How Obama’s stance has changed

A look back at President Obama’s evolving views on gay marriage:

MARCH 7, 2004

In answer to questions from the St. Louis Post-Dispatch when he was an Illinois state senator: “I support civil unions to guarantee basic rights to same-sex couples. I do not believe that federal recognition of same-sex marriage is practical because of strong political and religious resistance. I believe that this matter is best left to the states.”

SEPT. 25, 2004

●During a taping of WBBM-AM’s “At Issue”: “I’m a Christian. And so, although I try not to have my religious beliefs dominate or determine my political views on this issue, I do believe that tradition, and my religious beliefs say that marriage is something sanctified between a man and a woman.”

APRIL 2, 2008

●From an MSNBC “Hardball with Chris Matthews” interview: “You know, I’m not in favor of gay marriage, but I’m in favor of a very strong civil union. Right now states, even where you’ve got civil unions, still aren’t getting the same benefits at the federal level. So the federal government just doesn’t recognize them. And that’s about 1,200 laws, rights and benefits that are not being given to same-sex couples. I think it’s very important that those laws apply equally.”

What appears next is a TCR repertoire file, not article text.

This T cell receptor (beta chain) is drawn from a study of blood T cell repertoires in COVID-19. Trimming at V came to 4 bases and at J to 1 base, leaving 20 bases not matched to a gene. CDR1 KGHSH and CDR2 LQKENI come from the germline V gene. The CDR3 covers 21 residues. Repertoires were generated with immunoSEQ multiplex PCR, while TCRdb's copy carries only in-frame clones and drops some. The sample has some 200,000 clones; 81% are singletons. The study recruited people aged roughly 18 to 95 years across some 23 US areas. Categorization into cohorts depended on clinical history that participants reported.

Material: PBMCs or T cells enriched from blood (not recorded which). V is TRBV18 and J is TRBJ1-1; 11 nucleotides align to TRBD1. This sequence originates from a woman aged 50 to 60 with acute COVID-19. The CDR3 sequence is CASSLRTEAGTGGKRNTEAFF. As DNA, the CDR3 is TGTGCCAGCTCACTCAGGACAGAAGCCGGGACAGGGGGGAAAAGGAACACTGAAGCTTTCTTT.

JAN. 28, 2010

●During a town hall meeting at the University of Tampa: “Look, as I said last night, my belief is, is that a basic principle in our Constitution is that if you’re obeying the law, if you’re following the rules, that you should be treated the same, regardless of who you are. I think that principle applies to gay and lesbian couples. So at the federal level, one of the things that we’re trying to do is to make sure that partnerships are recognized for purposes of benefits so that hospital visitation, for example, is something that is permitted, that Social Security benefits or pension benefits or others, that same-sex couples are recognized in all those circumstances.”

DEC. 22, 2010

During a news conference in the White House: “Now, with respect to the issue of whether gays and lesbians should be able to get married, I’ve spoken about this recently. As I’ve said, you know, my feelings about this are constantly evolving. I struggle with this.

I have friends, I have people who work for me who are in powerful, strong, long-lasting gay or lesbian unions, and they are extraordinary people, and this is something that means a lot to them and they care deeply about.

At this point, what I’ve said is, is that my baseline is a strong civil union that provides them the protections and the legal rights that married couples have. And I think — and I think that’s the right thing to do.

But I recognize that, from their perspective, it is not enough. And I think this is something that we’re going to continue to debate, and I personally am going to continue to wrestle with going forward.”

MAY 9, 2012

●From an ABC News interview with Robin Roberts: “I’ve just concluded that for me personally it is important for me to go ahead and affirm that I think same-sex couples should be able to get married.”

— Lucy Shackelford
and Madonna Lebling